In this video we refactor the structure of our recipe details URL to use its slugified title, rather than its ID. In order to accomplish this, we use an npm library called
slugify. This is a function that allows us to pass in a string in sentence form, and get back a hyphenated version that we can safely use in our URL.
Since our recipe details page is using the recipe's ID to request data from Notion's API, this requires us to make some additional requests and manually work out which recipe correlates to the URL's slug.
This gives us a much prettier URL to send to people and, since the URL now contains the title of our recipe, it communicates much more clearly what to expect when the link is clicked.
Jon Meyers: [0:00] Using our recipe's ID in the URL is a little bit ugly. It also gives us no context on what we're about to click on. Let's replace this with a slugified version of our recipe's title.
[0:12] Back over in our Next JS application, we are going to install a new library called Slugify. Once that's finished, we can restart our server and import our new slugify function. Now we can replace the part of our URL that specifies the ID with a call to that function and pass in our recipe.title.
[0:32] Since this is a unique value, we can use this as the key as well, which means all we need is our recipe.title. Let's go back to only returning that from getStaticProps.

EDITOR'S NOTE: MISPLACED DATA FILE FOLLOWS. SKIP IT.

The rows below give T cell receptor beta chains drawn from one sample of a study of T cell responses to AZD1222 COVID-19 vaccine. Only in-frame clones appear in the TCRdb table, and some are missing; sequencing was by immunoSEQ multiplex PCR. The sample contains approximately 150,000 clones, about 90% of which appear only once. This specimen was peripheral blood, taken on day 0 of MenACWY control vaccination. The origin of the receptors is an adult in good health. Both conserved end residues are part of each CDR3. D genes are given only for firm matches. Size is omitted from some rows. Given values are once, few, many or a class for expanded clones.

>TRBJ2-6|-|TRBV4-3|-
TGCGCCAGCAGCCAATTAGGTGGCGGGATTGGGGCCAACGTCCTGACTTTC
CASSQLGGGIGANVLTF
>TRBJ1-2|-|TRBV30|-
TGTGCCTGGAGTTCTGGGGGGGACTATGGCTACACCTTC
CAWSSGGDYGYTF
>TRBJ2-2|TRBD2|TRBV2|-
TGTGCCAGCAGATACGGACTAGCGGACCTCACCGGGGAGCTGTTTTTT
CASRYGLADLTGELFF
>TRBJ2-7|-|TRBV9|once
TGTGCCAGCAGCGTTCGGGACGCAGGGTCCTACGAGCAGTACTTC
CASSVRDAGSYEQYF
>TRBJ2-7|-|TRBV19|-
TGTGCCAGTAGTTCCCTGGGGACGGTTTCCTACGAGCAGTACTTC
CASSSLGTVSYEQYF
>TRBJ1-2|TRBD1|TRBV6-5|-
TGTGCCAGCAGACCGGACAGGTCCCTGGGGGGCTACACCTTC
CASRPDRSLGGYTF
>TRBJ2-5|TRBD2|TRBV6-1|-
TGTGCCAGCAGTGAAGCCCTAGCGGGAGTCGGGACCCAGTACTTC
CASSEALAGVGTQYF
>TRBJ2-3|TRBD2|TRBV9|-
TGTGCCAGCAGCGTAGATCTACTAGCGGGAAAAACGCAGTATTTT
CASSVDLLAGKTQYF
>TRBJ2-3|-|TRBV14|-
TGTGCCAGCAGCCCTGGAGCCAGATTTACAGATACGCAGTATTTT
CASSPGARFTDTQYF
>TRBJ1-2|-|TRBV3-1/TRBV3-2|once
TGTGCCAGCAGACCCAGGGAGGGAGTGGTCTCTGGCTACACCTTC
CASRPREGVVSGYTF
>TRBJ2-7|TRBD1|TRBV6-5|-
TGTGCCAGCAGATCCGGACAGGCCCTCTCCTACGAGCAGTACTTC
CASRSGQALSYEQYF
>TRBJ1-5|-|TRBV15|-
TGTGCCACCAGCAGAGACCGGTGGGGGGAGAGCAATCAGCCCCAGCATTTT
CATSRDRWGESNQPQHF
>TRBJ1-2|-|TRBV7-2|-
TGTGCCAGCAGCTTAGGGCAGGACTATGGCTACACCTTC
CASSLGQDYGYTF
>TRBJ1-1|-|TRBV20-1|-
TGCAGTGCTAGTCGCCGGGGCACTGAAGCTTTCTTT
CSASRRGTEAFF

[0:42] Now recipe in our component will just be a string so we can get rid of .title. If we save that and refresh, everything should look the same, but if we click one of our recipes, we can see that we're now navigating to a slugified version of that URL, and we're getting a 404 page.
[1:01] I prefer my URLs to be lowercase. I'm going to chain on a call to .toLowerCase. If we go back to our recipes list and click Pasta Pesto, you'll see that that's fixed up our casing, and so now we just need to implement our recipe details page.
[1:16] The first thing we'll need to do is rename our page to be slug instead of ID. Then in our getStaticPaths function, we need to specify our parameter as being slug instead of ID. That's going to be set to a call to that slugify function, but this time we're going to pass in result.childpage.title. We'll need to import our function up here.
[1:42] If we have a look at how those paths are structured by console logging them out, we'll see that they have that same problem of capitalization. Here we can say, .toLowerCase. That's looking much better. We can get rid of that console.log now.
[1:59] In getStaticProps, we are going to receive our Slugify title instead of an ID. We'll need to work out which recipe is associated with that slug so we can pull out the ID that's used by the page query and also the blocks query.
[2:14] We can use the same query that we have in our recipe list, which gives us all of the blocks in that top level page. We then want to iterate over each of those results and find a result that matches our slug. Again, we want to check if our result.type is equal to childPage.
[2:34] If it is, then we can destructure our title from result.childPage. Then we can work out our results slug by slugifying that title and again, converting it to lowercase. We can return whether our result slug is equal to our slug that we were passed in via our params. In case our result type is not a childPage, we just want to return false.
[3:07] This is going to return us our page data and so we can create a variable called page. We can get rid of this one because we now have our page data. Here in blocks, we're just going to replace this with page.ID, instead of ID. Then our title can be pulled out of page. childPage.title.
[3:27] If we refresh our page, you'll see that we have our recipe details back. If we go back and click this Thai Chicken Risotto recipe, we can see its details and this beautiful slugified URL.